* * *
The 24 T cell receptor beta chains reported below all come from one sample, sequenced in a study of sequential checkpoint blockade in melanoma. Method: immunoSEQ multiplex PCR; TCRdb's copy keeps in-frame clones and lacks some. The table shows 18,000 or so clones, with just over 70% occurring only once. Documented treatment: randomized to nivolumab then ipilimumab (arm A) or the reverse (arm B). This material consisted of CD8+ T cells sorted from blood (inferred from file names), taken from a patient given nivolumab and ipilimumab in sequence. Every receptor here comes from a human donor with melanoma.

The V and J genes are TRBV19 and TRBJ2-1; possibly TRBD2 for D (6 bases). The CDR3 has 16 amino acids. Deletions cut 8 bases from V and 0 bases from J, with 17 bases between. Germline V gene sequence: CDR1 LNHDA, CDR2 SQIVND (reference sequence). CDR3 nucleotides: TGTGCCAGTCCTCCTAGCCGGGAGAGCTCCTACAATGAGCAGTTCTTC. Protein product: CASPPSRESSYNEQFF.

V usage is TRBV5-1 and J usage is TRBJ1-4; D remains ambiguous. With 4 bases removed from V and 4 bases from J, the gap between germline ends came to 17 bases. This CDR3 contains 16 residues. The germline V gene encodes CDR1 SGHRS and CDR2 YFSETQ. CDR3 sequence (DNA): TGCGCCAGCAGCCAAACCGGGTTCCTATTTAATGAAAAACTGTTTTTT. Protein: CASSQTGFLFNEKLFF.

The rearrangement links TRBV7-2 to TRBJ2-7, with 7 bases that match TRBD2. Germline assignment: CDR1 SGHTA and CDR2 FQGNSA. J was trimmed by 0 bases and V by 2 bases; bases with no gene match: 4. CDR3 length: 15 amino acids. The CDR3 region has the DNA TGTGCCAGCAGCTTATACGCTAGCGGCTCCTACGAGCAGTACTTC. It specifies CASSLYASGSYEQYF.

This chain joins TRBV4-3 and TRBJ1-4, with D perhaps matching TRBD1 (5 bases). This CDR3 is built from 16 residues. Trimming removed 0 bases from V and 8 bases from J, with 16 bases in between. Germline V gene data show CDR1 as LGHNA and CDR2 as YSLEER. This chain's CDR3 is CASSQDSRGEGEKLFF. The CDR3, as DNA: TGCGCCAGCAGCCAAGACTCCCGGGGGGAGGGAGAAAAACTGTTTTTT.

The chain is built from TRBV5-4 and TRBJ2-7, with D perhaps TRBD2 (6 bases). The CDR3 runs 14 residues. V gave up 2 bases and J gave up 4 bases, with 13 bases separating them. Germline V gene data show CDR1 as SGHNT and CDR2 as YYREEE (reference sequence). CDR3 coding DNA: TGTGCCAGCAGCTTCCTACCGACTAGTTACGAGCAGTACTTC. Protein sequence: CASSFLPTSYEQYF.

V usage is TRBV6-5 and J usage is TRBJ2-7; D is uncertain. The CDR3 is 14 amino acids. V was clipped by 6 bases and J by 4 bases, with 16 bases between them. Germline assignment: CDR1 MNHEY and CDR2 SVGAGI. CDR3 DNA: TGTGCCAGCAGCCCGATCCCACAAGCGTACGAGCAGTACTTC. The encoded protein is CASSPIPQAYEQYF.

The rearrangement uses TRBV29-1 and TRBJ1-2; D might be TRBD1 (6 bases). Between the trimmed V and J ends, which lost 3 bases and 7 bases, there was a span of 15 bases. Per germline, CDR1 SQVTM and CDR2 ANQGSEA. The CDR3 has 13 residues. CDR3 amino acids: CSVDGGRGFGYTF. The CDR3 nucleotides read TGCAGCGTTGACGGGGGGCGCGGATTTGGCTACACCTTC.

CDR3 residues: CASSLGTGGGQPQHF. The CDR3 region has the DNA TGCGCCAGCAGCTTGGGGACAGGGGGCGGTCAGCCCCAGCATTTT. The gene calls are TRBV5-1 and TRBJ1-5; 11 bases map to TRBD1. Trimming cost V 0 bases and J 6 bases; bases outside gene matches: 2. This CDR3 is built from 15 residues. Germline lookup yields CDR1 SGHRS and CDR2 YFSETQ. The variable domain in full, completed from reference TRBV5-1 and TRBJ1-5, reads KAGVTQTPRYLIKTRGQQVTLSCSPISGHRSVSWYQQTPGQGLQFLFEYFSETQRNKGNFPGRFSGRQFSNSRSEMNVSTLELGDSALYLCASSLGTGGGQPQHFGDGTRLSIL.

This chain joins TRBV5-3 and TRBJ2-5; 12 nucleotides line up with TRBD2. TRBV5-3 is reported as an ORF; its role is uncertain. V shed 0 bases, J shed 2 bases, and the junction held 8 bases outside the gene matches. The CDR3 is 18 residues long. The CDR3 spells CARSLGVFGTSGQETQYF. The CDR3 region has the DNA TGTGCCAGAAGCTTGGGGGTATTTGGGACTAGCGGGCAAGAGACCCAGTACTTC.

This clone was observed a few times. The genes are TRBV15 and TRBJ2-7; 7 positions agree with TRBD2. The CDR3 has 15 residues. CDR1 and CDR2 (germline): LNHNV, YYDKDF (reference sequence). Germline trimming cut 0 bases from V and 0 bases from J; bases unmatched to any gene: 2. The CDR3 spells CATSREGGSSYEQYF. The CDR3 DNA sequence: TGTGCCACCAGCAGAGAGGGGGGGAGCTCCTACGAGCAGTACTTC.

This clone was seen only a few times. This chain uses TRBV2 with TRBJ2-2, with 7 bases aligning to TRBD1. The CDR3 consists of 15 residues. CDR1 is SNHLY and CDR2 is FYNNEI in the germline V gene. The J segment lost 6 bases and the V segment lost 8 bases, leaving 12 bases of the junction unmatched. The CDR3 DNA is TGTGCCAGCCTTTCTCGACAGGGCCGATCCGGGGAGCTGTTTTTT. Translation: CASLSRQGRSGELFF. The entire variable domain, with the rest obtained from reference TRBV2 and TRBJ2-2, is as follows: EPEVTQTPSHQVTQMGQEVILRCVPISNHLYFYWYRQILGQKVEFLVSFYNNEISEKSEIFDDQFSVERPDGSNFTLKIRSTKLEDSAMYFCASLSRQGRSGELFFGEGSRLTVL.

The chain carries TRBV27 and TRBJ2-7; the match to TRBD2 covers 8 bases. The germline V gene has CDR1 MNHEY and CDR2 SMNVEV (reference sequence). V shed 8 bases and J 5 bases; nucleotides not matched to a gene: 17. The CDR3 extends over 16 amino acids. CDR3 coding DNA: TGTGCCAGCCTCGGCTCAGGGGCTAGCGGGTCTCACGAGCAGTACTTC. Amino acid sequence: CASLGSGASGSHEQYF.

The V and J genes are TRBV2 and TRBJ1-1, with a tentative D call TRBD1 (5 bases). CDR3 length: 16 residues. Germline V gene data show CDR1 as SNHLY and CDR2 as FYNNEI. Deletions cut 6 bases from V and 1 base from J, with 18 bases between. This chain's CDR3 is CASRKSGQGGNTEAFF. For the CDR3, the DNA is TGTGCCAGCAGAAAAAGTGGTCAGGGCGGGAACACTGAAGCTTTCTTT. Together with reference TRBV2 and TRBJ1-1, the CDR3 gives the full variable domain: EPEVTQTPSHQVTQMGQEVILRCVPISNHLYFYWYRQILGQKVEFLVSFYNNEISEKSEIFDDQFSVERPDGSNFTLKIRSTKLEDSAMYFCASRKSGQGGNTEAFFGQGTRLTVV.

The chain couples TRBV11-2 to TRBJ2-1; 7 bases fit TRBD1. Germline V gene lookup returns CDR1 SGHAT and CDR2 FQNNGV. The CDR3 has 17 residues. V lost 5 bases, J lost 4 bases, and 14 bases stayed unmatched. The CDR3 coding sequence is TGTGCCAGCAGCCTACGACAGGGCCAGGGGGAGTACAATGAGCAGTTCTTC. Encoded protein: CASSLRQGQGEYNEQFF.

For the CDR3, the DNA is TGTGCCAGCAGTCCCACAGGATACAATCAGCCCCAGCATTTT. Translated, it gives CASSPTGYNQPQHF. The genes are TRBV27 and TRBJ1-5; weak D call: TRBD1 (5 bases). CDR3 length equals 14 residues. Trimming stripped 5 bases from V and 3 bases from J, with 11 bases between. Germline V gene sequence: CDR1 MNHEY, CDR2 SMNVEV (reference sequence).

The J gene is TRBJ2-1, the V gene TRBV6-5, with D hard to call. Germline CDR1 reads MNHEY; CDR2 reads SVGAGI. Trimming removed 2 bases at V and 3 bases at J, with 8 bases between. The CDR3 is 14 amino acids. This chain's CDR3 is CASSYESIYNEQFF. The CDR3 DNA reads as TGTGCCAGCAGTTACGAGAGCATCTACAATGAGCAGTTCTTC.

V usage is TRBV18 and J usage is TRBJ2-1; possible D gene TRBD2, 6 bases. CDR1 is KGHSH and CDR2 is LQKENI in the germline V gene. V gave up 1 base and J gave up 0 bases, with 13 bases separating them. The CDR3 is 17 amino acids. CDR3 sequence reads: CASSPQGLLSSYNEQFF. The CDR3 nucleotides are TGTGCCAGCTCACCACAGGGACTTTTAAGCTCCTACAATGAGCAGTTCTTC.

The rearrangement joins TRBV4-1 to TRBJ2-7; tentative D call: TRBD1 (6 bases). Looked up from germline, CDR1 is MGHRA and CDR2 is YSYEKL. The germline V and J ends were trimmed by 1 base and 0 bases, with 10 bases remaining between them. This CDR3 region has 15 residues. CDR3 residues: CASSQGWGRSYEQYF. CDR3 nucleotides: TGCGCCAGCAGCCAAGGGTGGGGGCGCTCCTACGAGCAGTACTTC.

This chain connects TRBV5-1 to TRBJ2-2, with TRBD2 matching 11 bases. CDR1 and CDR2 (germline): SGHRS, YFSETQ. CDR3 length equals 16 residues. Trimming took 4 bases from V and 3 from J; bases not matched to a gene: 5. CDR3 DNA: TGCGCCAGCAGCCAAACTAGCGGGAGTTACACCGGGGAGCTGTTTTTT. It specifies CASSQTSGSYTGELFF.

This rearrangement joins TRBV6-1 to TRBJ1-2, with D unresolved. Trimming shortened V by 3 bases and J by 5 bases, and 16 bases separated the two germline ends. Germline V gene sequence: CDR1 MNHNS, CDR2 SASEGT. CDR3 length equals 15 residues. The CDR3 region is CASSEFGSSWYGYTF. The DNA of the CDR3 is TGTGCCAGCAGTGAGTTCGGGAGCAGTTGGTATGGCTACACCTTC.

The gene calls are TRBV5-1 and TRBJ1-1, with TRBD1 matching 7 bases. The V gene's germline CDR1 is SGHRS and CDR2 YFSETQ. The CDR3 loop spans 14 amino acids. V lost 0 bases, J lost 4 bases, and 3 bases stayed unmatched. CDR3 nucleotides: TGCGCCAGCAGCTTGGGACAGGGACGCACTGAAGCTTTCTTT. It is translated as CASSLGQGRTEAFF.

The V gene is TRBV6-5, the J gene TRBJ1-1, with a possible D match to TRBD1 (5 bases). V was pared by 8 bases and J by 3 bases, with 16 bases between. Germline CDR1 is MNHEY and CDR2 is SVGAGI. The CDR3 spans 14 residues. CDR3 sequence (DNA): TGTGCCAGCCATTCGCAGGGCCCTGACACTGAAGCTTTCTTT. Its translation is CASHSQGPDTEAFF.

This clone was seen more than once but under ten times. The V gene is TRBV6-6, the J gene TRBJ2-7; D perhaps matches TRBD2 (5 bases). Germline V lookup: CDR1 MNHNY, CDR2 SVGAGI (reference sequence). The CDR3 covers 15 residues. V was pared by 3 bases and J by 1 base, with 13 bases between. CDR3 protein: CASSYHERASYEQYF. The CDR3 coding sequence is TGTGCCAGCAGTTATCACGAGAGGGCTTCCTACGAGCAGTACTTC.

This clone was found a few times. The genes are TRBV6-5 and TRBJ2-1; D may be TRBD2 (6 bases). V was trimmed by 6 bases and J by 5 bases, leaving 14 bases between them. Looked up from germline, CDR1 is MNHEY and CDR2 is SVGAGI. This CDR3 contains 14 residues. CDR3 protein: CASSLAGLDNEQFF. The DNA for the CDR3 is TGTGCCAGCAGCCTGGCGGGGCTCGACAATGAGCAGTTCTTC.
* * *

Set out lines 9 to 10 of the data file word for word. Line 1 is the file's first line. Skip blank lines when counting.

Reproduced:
CDR3 residues: CASSLGTGGGQPQHF. The CDR3 region has the DNA TGCGCCAGCAGCTTGGGGACAGGGGGCGGTCAGCCCCAGCATTTT. The gene calls are TRBV5-1 and TRBJ1-5; 11 bases map to TRBD1. Trimming cost V 0 bases and J 6 bases; bases outside gene matches: 2. This CDR3 is built from 15 residues. Germline lookup yields CDR1 SGHRS and CDR2 YFSETQ. The variable domain in full, completed from reference TRBV5-1 and TRBJ1-5, reads KAGVTQTPRYLIKTRGQQVTLSCSPISGHRSVSWYQQTPGQGLQFLFEYFSETQRNKGNFPGRFSGRQFSNSRSEMNVSTLELGDSALYLCASSLGTGGGQPQHFGDGTRLSIL.

This chain joins TRBV5-3 and TRBJ2-5; 12 nucleotides line up with TRBD2. TRBV5-3 is reported as an ORF; its role is uncertain. V shed 0 bases, J shed 2 bases, and the junction held 8 bases outside the gene matches. The CDR3 is 18 residues long. The CDR3 spells CARSLGVFGTSGQETQYF. The CDR3 region has the DNA TGTGCCAGAAGCTTGGGGGTATTTGGGACTAGCGGGCAAGAGACCCAGTACTTC.